January 28 has been established as SABR Day, with events in thirty-four cities: http://sabr.org/sabrday. What is SABR, you might ask?The Society for American Baseball Research, founded in 1971, is a group of over 6,000 people of diverse backgrounds, united by their love of baseball and their desire to know more about it. Some are active researchers who pursue their areas of interest through one or more of SABR’s committees, like minor leagues, or statistical analysis, or records, or biographical. Others simply like the SABR publications or the camaraderie of the regional and national meetings.
Who is a typical SABR member? Writers, former ballplayers, club and league officials, doctors and lawyers and butchers and bakers. And you could be too. Membership is, in my humble opinion, baseball’s best bargain since the bleacher seat.
For SABR Day, I thought I’d share — especially with readers who are not yet members — a squib I wrote a few months back, about why I’ve been a member for thirty-two years.
I joined SABR in part to cover its 1981 convention in Toronto, on assignment for The Sporting News. Cliff Kachline — at that time the historian of the Baseball Hall of Fame, later SABR’s first executive director, and posthumously, not long ago, a recipient of the society’s Henry Chadwick Award — urged me to join. With my interests in baseball’s history and statistics, he assured me, I would feel instantly at home and would wonder why I had waited so long to join.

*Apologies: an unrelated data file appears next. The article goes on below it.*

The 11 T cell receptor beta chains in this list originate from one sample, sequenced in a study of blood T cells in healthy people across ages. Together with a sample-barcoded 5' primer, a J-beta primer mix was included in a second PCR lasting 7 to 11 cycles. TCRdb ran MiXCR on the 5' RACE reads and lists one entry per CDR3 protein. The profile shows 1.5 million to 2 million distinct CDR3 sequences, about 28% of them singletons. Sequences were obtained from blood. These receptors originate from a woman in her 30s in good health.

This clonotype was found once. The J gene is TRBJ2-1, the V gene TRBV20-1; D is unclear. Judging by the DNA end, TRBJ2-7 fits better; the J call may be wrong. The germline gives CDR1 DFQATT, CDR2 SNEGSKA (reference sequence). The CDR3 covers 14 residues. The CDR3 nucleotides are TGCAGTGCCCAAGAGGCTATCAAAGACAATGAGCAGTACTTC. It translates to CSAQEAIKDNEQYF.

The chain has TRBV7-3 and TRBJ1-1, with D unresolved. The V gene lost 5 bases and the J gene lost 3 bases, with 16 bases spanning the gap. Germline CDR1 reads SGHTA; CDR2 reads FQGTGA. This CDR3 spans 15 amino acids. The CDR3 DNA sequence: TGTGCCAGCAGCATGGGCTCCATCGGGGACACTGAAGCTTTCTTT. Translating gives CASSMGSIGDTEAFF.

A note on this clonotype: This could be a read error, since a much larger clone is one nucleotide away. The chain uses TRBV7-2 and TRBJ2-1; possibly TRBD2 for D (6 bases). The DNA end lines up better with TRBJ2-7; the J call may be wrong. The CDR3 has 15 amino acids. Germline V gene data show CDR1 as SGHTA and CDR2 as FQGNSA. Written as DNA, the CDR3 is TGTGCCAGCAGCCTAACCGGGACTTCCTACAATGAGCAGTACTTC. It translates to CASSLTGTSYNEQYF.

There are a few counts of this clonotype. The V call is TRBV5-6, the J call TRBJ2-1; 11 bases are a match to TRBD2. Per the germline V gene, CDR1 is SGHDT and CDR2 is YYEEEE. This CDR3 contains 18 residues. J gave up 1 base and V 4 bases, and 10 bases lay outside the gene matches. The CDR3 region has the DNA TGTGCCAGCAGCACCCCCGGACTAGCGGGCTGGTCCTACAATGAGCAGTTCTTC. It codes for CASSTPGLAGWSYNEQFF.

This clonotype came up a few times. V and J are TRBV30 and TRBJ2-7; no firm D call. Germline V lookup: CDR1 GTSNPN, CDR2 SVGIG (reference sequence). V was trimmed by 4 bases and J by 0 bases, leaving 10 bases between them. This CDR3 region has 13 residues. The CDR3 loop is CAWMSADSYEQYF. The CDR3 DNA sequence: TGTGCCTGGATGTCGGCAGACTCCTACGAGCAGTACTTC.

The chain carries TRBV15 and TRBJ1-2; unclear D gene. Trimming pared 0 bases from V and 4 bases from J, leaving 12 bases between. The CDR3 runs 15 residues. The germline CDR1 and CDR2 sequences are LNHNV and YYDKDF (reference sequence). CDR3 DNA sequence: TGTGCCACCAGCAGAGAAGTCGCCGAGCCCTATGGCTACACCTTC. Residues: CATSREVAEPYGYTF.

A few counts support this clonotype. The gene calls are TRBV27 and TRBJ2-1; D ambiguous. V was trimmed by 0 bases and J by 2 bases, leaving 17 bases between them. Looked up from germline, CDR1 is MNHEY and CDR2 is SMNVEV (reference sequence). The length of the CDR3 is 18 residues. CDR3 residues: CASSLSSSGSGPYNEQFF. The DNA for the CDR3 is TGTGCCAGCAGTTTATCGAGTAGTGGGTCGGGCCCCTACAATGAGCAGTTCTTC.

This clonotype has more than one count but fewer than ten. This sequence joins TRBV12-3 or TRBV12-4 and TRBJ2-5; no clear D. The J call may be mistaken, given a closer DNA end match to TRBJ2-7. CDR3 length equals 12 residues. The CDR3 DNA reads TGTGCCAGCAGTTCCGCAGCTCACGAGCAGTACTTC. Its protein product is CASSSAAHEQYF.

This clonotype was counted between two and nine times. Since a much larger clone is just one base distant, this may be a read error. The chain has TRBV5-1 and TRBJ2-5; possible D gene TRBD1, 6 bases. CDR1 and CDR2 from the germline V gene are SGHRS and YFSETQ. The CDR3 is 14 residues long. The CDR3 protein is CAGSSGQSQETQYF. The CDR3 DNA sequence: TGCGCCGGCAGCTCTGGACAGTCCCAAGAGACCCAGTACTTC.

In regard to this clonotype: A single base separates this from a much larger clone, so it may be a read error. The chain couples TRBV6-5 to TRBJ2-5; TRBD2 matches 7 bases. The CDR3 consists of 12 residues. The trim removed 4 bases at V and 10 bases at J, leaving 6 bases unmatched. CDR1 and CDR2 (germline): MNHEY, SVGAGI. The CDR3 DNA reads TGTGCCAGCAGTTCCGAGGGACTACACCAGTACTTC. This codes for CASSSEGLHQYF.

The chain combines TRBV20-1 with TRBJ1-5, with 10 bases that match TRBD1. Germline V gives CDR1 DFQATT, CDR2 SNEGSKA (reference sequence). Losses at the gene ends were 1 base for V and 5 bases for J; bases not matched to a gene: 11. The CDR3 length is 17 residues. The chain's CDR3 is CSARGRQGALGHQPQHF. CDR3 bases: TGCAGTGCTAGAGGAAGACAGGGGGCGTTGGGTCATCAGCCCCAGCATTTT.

He was spectacularly right.
At the convention’s opening reception, the first two individuals I met were Pete Palmer and Bob Carroll. I went on to create many books with each, and in some cases both of them, and they became lifelong friends.
I had a fantastic time at the convention, despite being a little star-struck at meeting so many individuals whose work I had read. Immediately upon returning to Albany, New York, I filed my story with TSN. (I vividly remember transmitting it via 300-baud cupped-phone modem from the Western Union office on State Street.)
I have been a member ever since. I continue to be amazed at how many accomplished men and women I have met in the ranks of this merry band of baseball sleuths. I have continued to describe SABR as baseball’s best-kept secret — puzzlingly so, because its benefits are many for the advanced fan, the aspiring professional, or simply those who cannot get enough good baseball talk and text.
The perception among baseball fans has been, I suspect, that SABR membership is for those who are conducting ground-breaking historical research or game-changing statistical analysis, but that is not so. At your first convention or regional meeting, you will be seized with newbie jitters, as I was, but you will instantly be made to feel at home. Look me up; I will be one of many longtime members who will be glad you joined us.